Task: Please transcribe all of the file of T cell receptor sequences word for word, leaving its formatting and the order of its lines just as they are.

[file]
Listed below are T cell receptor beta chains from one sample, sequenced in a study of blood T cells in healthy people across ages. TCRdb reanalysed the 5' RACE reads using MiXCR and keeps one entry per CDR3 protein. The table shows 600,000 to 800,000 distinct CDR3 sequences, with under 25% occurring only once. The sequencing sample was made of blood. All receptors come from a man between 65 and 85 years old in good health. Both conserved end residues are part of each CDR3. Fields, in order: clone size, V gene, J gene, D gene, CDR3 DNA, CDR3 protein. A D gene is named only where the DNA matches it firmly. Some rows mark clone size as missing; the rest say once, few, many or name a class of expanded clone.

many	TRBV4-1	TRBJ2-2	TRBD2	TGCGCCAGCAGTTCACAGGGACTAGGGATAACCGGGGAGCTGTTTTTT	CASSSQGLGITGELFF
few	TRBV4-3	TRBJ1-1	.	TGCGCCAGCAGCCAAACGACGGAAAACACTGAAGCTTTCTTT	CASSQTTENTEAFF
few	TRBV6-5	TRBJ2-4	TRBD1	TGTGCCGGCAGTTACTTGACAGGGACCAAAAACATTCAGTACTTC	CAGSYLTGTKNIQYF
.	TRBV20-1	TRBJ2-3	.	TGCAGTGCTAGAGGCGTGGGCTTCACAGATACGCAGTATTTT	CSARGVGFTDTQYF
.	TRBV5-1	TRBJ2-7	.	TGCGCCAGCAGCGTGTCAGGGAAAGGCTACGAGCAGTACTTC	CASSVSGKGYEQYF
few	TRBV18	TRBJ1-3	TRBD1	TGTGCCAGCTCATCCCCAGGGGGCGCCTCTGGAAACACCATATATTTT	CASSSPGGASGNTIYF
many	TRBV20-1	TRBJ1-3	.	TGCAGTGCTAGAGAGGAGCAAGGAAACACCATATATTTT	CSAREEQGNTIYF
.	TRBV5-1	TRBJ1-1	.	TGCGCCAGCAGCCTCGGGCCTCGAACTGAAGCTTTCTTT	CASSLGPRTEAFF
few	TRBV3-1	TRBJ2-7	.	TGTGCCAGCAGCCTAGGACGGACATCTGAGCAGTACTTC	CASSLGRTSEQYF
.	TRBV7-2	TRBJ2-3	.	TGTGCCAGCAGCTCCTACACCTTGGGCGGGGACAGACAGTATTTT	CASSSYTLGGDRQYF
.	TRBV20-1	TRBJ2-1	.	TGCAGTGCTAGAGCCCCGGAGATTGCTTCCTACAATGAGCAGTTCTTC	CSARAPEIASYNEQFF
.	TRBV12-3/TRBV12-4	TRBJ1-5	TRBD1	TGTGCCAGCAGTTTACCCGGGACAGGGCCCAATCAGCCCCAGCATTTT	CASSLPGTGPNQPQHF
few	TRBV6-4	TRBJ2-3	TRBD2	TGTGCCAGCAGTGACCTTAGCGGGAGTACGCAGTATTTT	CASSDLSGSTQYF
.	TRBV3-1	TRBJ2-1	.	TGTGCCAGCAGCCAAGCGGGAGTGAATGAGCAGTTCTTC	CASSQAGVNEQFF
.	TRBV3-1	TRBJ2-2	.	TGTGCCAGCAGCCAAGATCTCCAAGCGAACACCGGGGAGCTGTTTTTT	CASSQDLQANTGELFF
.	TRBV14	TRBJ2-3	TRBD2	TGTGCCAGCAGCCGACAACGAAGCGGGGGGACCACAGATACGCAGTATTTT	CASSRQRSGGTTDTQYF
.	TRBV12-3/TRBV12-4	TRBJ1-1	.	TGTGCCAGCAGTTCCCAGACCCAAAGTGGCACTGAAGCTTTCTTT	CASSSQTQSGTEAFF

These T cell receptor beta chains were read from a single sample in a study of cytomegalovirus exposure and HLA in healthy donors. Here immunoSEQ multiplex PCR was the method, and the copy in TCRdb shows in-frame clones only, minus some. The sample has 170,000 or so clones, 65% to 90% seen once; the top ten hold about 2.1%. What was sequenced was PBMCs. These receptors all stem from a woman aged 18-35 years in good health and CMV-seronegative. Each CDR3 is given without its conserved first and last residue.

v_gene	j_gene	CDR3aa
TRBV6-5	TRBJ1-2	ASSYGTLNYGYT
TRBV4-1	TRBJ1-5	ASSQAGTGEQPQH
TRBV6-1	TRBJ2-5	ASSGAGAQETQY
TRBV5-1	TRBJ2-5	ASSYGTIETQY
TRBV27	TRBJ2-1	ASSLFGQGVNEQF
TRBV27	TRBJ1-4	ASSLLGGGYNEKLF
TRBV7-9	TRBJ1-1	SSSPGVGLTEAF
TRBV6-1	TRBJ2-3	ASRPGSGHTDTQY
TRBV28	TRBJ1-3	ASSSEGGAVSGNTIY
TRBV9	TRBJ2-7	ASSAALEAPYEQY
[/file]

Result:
Listed below are T cell receptor beta chains from one sample, sequenced in a study of blood T cells in healthy people across ages. TCRdb reanalysed the 5' RACE reads using MiXCR and keeps one entry per CDR3 protein. The table shows 600,000 to 800,000 distinct CDR3 sequences, with under 25% occurring only once. The sequencing sample was made of blood. All receptors come from a man between 65 and 85 years old in good health. Both conserved end residues are part of each CDR3. Fields, in order: clone size, V gene, J gene, D gene, CDR3 DNA, CDR3 protein. A D gene is named only where the DNA matches it firmly. Some rows mark clone size as missing; the rest say once, few, many or name a class of expanded clone.

many	TRBV4-1	TRBJ2-2	TRBD2	TGCGCCAGCAGTTCACAGGGACTAGGGATAACCGGGGAGCTGTTTTTT	CASSSQGLGITGELFF
few	TRBV4-3	TRBJ1-1	.	TGCGCCAGCAGCCAAACGACGGAAAACACTGAAGCTTTCTTT	CASSQTTENTEAFF
few	TRBV6-5	TRBJ2-4	TRBD1	TGTGCCGGCAGTTACTTGACAGGGACCAAAAACATTCAGTACTTC	CAGSYLTGTKNIQYF
.	TRBV20-1	TRBJ2-3	.	TGCAGTGCTAGAGGCGTGGGCTTCACAGATACGCAGTATTTT	CSARGVGFTDTQYF
.	TRBV5-1	TRBJ2-7	.	TGCGCCAGCAGCGTGTCAGGGAAAGGCTACGAGCAGTACTTC	CASSVSGKGYEQYF
few	TRBV18	TRBJ1-3	TRBD1	TGTGCCAGCTCATCCCCAGGGGGCGCCTCTGGAAACACCATATATTTT	CASSSPGGASGNTIYF
many	TRBV20-1	TRBJ1-3	.	TGCAGTGCTAGAGAGGAGCAAGGAAACACCATATATTTT	CSAREEQGNTIYF
.	TRBV5-1	TRBJ1-1	.	TGCGCCAGCAGCCTCGGGCCTCGAACTGAAGCTTTCTTT	CASSLGPRTEAFF
few	TRBV3-1	TRBJ2-7	.	TGTGCCAGCAGCCTAGGACGGACATCTGAGCAGTACTTC	CASSLGRTSEQYF
.	TRBV7-2	TRBJ2-3	.	TGTGCCAGCAGCTCCTACACCTTGGGCGGGGACAGACAGTATTTT	CASSSYTLGGDRQYF
.	TRBV20-1	TRBJ2-1	.	TGCAGTGCTAGAGCCCCGGAGATTGCTTCCTACAATGAGCAGTTCTTC	CSARAPEIASYNEQFF
.	TRBV12-3/TRBV12-4	TRBJ1-5	TRBD1	TGTGCCAGCAGTTTACCCGGGACAGGGCCCAATCAGCCCCAGCATTTT	CASSLPGTGPNQPQHF
few	TRBV6-4	TRBJ2-3	TRBD2	TGTGCCAGCAGTGACCTTAGCGGGAGTACGCAGTATTTT	CASSDLSGSTQYF
.	TRBV3-1	TRBJ2-1	.	TGTGCCAGCAGCCAAGCGGGAGTGAATGAGCAGTTCTTC	CASSQAGVNEQFF
.	TRBV3-1	TRBJ2-2	.	TGTGCCAGCAGCCAAGATCTCCAAGCGAACACCGGGGAGCTGTTTTTT	CASSQDLQANTGELFF
.	TRBV14	TRBJ2-3	TRBD2	TGTGCCAGCAGCCGACAACGAAGCGGGGGGACCACAGATACGCAGTATTTT	CASSRQRSGGTTDTQYF
.	TRBV12-3/TRBV12-4	TRBJ1-1	.	TGTGCCAGCAGTTCCCAGACCCAAAGTGGCACTGAAGCTTTCTTT	CASSSQTQSGTEAFF

These T cell receptor beta chains were read from a single sample in a study of cytomegalovirus exposure and HLA in healthy donors. Here immunoSEQ multiplex PCR was the method, and the copy in TCRdb shows in-frame clones only, minus some. The sample has 170,000 or so clones, 65% to 90% seen once; the top ten hold about 2.1%. What was sequenced was PBMCs. These receptors all stem from a woman aged 18-35 years in good health and CMV-seronegative. Each CDR3 is given without its conserved first and last residue.

v_gene	j_gene	CDR3aa
TRBV6-5	TRBJ1-2	ASSYGTLNYGYT
TRBV4-1	TRBJ1-5	ASSQAGTGEQPQH
TRBV6-1	TRBJ2-5	ASSGAGAQETQY
TRBV5-1	TRBJ2-5	ASSYGTIETQY
TRBV27	TRBJ2-1	ASSLFGQGVNEQF
TRBV27	TRBJ1-4	ASSLLGGGYNEKLF
TRBV7-9	TRBJ1-1	SSSPGVGLTEAF
TRBV6-1	TRBJ2-3	ASRPGSGHTDTQY
TRBV28	TRBJ1-3	ASSSEGGAVSGNTIY
TRBV9	TRBJ2-7	ASSAALEAPYEQY